The classical subtype exhibits the distinctive functional theme of xenobiotic metabolism, which detoxifies foreign chemicals. One study showed overexpression of this theme in smokers' versus nonsmokers' airway transcriptomes, including genes such as GPX2 and ALDH3A1 (37). Furthermore, this subtype is enriched with a gene signature derived from lung cell lines exposed to cigarette smoke, including genes such as AKR1C3 (38). Interestingly, the classical subtype has the greatest concentration of smokers and the heaviest smokers among the subtypes. This theme, including genes such as GPX2, AKR1C1, TXNRD1, and GSTM3, was noted as overexpressed in one head and neck SCC subtype (group 4 in ref. 39), suggesting a possible relative to the lung SCC classical subtype. The classical subtype overexpresses TP63, a transcription factor essential for stratified squamous epithelium development (40) that is more commonly overexpressed and amplified in lung SCC compared with other histologic types (41). Cytoband gene overexpression, a proxy for underlying genomic DNA amplification, suggests that 3q27-28, which contains TP63, is amplified in the classical subtype. The microarrays of this study do not have enough resolution to measure TP63 isoform-specific expression, but this may be a goal of future investigations.
Immune response is the major distinctive functional theme of the secretory subtype and includes genes such as Rho GDP dissociation inhibitor β (ARHGDIB) and tumor necrosis factor receptor 14 (TNFRSF14). Consistent with this theme, the secretory subtype has a NF-κB regulation theme and NF-κB target gene overexpression. This subtype also overexpresses the lung secretory cell markers mucin (MUC1) and pulmonary surfactant proteins (SFTPC, SFTPB, and SFTPD; refs. 7, 42). Interestingly, thyroid transcription factor 1 (NKX2-1/TTF1), known to be highly expressed in adenocarcinoma (43), is overexpressed in the secretory subtype relative to the other SCC subtypes. This commonality could be a result of the glandular cell structure of adenocarcinoma, which perhaps has secretory properties similar to the SCC secretory subtype. A UNC normal lung centroid shows a very similar expression pattern to the secretory subtype over the independent validation gene list, which was selected without considering normal samples (Fig. 2C). To evaluate any possible difference between the secretory subtype samples and normal samples, an unsupervised clustering was completed using only these microarrays (Supplementary Fig. S6). Secretory and normal microarrays clustered with their group in essentially all cases, suggesting that the secretory subtype and normal lung are distinct mRNA expression groups.
The basal subtype expression profile shows a cell adhesion functional theme, including genes such as the laminins (LAMB3 and LAMC2), collagens (COL11A1 and COL17A1), integrins (ITGB4 and ITGB5), and claudin 1 (CLDN1). Additionally, this subtype has an epidermal development theme, including keratin 5 (KRT5), psoriasin (S100A7), and gap junction protein β5 (GJB5). Several of the genes of the basal subtype, such as COL17A1, LAMC2, and CDH3, are common with a head and neck SCC subtype (group 1 in ref. 39) and a breast cancer subtype (basal-like in ref. 9), suggesting that these different organ site subtypes may share biological properties. The basal subtype overexpresses several S100 family genes: S100A2, S100A3, S100A7, S100A8, S100A9, S100A12, and S100A14. S100A8 and S100A9 are highly expressed in the basal layer in psoriatic epidermal tissue (44). S100A2 is a marker specific for the basal layer of the lung epithelium and SCC (45). KRT5 is a basal layer marker in epithelial tissue (46). The basal subtype is enriched with genes whose products are localized in the basement membrane.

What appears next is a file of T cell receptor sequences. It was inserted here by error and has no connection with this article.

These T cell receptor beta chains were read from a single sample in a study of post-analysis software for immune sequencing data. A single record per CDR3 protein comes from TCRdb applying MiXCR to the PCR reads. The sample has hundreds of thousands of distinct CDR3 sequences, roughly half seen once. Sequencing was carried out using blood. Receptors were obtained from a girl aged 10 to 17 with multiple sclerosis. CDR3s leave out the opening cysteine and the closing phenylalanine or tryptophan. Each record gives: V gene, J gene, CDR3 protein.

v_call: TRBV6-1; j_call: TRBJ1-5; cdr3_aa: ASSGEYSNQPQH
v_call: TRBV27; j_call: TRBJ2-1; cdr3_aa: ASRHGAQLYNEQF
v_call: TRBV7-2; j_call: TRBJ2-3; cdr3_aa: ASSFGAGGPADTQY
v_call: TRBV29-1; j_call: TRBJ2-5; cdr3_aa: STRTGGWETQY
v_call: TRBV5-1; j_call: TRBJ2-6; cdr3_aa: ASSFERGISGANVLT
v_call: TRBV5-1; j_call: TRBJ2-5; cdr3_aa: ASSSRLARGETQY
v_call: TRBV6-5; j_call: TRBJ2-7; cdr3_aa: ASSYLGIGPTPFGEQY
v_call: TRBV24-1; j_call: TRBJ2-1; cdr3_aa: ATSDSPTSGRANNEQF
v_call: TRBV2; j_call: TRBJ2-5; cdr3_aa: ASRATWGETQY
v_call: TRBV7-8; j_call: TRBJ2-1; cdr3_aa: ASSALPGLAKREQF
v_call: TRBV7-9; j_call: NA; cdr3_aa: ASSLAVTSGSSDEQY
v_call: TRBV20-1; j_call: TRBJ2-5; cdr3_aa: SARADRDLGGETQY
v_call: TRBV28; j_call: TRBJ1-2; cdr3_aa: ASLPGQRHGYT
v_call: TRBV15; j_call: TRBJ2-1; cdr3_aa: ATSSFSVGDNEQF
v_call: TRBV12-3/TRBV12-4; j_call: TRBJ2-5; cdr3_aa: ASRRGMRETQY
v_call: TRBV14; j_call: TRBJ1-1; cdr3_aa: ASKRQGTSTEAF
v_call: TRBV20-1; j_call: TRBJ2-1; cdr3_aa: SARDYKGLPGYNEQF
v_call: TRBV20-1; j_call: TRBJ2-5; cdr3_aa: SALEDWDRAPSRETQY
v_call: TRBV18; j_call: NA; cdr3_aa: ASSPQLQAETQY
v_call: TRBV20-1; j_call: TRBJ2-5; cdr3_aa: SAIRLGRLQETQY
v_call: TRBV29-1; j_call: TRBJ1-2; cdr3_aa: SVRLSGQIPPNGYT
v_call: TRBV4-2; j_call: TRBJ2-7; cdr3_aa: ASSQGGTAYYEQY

In parallel to differential biological functions are patterns of mRNA expression with implications for pharmacologic intervention (Fig. 3). For example, TYMS, a target of antifolates including pemetrexed, is overexpressed in the primitive subtype. The antifolate metabolism pathway is differentially expressed among SCC subtypes, with the secretory subtype showing underexpression and similarity to adenocarcinoma (Supplementary Fig. S7). Overexpression of TYMS has been shown to be related to pemetrexed resistance in a dose-dependent manner in lung cancer cell culture (47). In addition, PARP1, a target of several drugs in development, is overexpressed in the primitive subtype.
SCC subtype tumor morphologic and patient characteristics
The morphologic and patient characteristics of the subtypes are displayed in Table 1. Grade is significantly associated with subtype (P = 0.024, Fisher's exact test). The primitive subtype has an overrepresentation of poorly differentiated tumors, and the basal subtype has an overrepresentation of well-differentiated tumors. Tumor stage is not appreciably different among subtypes, although we note that the classical and secretory subtypes have increased proportions of stage III tumors. The surgical cohorts oversample early stages, and possibly, greater sampling of late-stage patients may find additional subtype-stage associations. Specimen quality metrics of percent tumor, percent necrosis, and percent lymphocyte infiltration are not appreciably different among the subtypes, arguing against sampling artifacts as the source of the subtypes. Two cases of WHO morphologic SCC subclass were definitively called by pathologist review (one basaloid in primitive and classical subtypes), suggesting that these SCC morphologic subclasses are rare.